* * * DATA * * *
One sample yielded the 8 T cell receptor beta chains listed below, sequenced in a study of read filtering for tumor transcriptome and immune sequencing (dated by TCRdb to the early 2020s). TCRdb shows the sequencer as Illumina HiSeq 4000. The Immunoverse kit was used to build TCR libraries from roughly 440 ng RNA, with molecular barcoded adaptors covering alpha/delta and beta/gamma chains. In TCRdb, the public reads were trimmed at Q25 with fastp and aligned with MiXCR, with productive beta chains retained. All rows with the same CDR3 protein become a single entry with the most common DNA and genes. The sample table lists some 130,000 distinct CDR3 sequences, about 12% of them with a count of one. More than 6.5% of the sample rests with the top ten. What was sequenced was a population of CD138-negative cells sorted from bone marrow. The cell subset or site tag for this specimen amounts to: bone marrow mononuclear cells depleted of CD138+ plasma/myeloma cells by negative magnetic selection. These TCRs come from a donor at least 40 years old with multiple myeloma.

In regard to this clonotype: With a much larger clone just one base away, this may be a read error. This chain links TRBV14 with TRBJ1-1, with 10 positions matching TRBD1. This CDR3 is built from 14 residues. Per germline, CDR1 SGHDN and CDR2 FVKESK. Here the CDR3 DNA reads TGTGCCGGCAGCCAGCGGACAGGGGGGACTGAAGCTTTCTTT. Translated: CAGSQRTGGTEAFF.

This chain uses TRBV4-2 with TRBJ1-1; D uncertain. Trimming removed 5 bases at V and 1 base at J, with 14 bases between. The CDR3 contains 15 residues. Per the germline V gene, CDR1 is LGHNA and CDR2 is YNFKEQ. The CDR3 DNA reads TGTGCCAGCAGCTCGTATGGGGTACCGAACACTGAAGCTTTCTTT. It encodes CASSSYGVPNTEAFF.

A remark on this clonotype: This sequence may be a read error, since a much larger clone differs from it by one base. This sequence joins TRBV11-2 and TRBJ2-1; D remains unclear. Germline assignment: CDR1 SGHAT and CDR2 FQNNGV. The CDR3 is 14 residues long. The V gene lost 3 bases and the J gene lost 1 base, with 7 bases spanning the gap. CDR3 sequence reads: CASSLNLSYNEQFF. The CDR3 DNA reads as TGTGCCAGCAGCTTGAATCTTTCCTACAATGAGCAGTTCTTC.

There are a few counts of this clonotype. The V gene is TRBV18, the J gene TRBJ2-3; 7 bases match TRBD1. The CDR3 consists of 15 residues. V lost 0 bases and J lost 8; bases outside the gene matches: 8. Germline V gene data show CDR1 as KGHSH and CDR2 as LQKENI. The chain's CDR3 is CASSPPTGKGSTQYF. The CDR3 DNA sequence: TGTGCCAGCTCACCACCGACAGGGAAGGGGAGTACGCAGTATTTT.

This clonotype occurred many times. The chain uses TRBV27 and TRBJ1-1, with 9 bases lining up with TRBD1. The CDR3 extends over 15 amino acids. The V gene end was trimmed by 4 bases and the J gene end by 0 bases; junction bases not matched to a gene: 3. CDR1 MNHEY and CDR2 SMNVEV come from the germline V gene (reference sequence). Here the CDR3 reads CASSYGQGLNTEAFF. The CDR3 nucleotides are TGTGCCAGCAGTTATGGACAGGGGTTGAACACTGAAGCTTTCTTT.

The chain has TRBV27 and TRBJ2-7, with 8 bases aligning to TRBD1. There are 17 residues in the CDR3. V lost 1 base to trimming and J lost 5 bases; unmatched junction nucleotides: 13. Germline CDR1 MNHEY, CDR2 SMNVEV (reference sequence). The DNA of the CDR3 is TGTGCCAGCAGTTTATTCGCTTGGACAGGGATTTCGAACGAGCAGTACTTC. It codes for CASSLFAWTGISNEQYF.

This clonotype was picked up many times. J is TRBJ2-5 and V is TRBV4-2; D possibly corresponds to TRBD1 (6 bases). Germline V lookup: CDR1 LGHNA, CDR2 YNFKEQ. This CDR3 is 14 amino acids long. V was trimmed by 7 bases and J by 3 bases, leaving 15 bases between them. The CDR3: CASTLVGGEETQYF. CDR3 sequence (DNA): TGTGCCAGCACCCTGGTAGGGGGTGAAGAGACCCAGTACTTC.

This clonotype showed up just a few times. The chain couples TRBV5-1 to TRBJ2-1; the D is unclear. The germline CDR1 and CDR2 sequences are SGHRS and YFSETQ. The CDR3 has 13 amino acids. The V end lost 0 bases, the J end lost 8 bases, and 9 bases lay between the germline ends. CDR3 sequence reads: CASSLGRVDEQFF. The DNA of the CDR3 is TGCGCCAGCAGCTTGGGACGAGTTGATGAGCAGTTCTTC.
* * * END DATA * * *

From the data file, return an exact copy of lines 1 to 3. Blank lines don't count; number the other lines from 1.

One sample yielded the 8 T cell receptor beta chains listed below, sequenced in a study of read filtering for tumor transcriptome and immune sequencing (dated by TCRdb to the early 2020s). TCRdb shows the sequencer as Illumina HiSeq 4000. The Immunoverse kit was used to build TCR libraries from roughly 440 ng RNA, with molecular barcoded adaptors covering alpha/delta and beta/gamma chains. In TCRdb, the public reads were trimmed at Q25 with fastp and aligned with MiXCR, with productive beta chains retained. All rows with the same CDR3 protein become a single entry with the most common DNA and genes. The sample table lists some 130,000 distinct CDR3 sequences, about 12% of them with a count of one. More than 6.5% of the sample rests with the top ten. What was sequenced was a population of CD138-negative cells sorted from bone marrow. The cell subset or site tag for this specimen amounts to: bone marrow mononuclear cells depleted of CD138+ plasma/myeloma cells by negative magnetic selection. These TCRs come from a donor at least 40 years old with multiple myeloma.

In regard to this clonotype: With a much larger clone just one base away, this may be a read error. This chain links TRBV14 with TRBJ1-1, with 10 positions matching TRBD1. This CDR3 is built from 14 residues. Per germline, CDR1 SGHDN and CDR2 FVKESK. Here the CDR3 DNA reads TGTGCCGGCAGCCAGCGGACAGGGGGGACTGAAGCTTTCTTT. Translated: CAGSQRTGGTEAFF.

This chain uses TRBV4-2 with TRBJ1-1; D uncertain. Trimming removed 5 bases at V and 1 base at J, with 14 bases between. The CDR3 contains 15 residues. Per the germline V gene, CDR1 is LGHNA and CDR2 is YNFKEQ. The CDR3 DNA reads TGTGCCAGCAGCTCGTATGGGGTACCGAACACTGAAGCTTTCTTT. It encodes CASSSYGVPNTEAFF.